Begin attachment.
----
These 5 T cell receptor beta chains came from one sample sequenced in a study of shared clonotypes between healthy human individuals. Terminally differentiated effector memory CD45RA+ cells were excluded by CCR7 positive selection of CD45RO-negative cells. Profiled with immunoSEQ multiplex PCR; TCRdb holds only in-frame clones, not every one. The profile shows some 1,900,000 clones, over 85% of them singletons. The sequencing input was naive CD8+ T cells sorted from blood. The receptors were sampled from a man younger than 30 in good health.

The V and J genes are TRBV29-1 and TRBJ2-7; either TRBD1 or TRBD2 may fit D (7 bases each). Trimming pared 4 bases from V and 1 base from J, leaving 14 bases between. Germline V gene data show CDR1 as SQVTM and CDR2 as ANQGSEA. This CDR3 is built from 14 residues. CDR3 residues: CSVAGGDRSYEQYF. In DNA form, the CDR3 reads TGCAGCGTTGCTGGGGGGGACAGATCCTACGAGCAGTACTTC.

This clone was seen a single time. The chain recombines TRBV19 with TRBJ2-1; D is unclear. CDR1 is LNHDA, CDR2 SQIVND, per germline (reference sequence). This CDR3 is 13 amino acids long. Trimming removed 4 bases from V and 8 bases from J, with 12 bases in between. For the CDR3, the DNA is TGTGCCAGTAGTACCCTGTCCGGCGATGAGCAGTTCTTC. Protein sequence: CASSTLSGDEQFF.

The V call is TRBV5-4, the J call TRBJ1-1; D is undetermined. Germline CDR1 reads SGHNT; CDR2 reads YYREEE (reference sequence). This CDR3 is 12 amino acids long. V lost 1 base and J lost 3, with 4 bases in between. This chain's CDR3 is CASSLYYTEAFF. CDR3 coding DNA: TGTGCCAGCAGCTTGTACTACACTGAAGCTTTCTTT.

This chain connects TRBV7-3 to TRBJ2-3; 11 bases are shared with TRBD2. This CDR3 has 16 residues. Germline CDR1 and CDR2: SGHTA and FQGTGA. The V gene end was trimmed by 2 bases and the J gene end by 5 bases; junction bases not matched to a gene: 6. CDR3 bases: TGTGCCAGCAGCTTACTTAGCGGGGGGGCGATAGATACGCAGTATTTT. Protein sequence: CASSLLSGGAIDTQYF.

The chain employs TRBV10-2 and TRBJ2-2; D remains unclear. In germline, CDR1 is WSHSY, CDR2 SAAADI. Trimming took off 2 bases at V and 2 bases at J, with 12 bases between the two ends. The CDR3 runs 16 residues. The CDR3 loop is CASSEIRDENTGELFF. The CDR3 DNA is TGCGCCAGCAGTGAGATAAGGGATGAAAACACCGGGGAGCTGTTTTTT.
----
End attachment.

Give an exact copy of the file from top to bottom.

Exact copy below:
These 5 T cell receptor beta chains came from one sample sequenced in a study of shared clonotypes between healthy human individuals. Terminally differentiated effector memory CD45RA+ cells were excluded by CCR7 positive selection of CD45RO-negative cells. Profiled with immunoSEQ multiplex PCR; TCRdb holds only in-frame clones, not every one. The profile shows some 1,900,000 clones, over 85% of them singletons. The sequencing input was naive CD8+ T cells sorted from blood. The receptors were sampled from a man younger than 30 in good health.

The V and J genes are TRBV29-1 and TRBJ2-7; either TRBD1 or TRBD2 may fit D (7 bases each). Trimming pared 4 bases from V and 1 base from J, leaving 14 bases between. Germline V gene data show CDR1 as SQVTM and CDR2 as ANQGSEA. This CDR3 is built from 14 residues. CDR3 residues: CSVAGGDRSYEQYF. In DNA form, the CDR3 reads TGCAGCGTTGCTGGGGGGGACAGATCCTACGAGCAGTACTTC.

This clone was seen a single time. The chain recombines TRBV19 with TRBJ2-1; D is unclear. CDR1 is LNHDA, CDR2 SQIVND, per germline (reference sequence). This CDR3 is 13 amino acids long. Trimming removed 4 bases from V and 8 bases from J, with 12 bases in between. For the CDR3, the DNA is TGTGCCAGTAGTACCCTGTCCGGCGATGAGCAGTTCTTC. Protein sequence: CASSTLSGDEQFF.

The V call is TRBV5-4, the J call TRBJ1-1; D is undetermined. Germline CDR1 reads SGHNT; CDR2 reads YYREEE (reference sequence). This CDR3 is 12 amino acids long. V lost 1 base and J lost 3, with 4 bases in between. This chain's CDR3 is CASSLYYTEAFF. CDR3 coding DNA: TGTGCCAGCAGCTTGTACTACACTGAAGCTTTCTTT.

This chain connects TRBV7-3 to TRBJ2-3; 11 bases are shared with TRBD2. This CDR3 has 16 residues. Germline CDR1 and CDR2: SGHTA and FQGTGA. The V gene end was trimmed by 2 bases and the J gene end by 5 bases; junction bases not matched to a gene: 6. CDR3 bases: TGTGCCAGCAGCTTACTTAGCGGGGGGGCGATAGATACGCAGTATTTT. Protein sequence: CASSLLSGGAIDTQYF.

The chain employs TRBV10-2 and TRBJ2-2; D remains unclear. In germline, CDR1 is WSHSY, CDR2 SAAADI. Trimming took off 2 bases at V and 2 bases at J, with 12 bases between the two ends. The CDR3 runs 16 residues. The CDR3 loop is CASSEIRDENTGELFF. The CDR3 DNA is TGCGCCAGCAGTGAGATAAGGGATGAAAACACCGGGGAGCTGTTTTTT.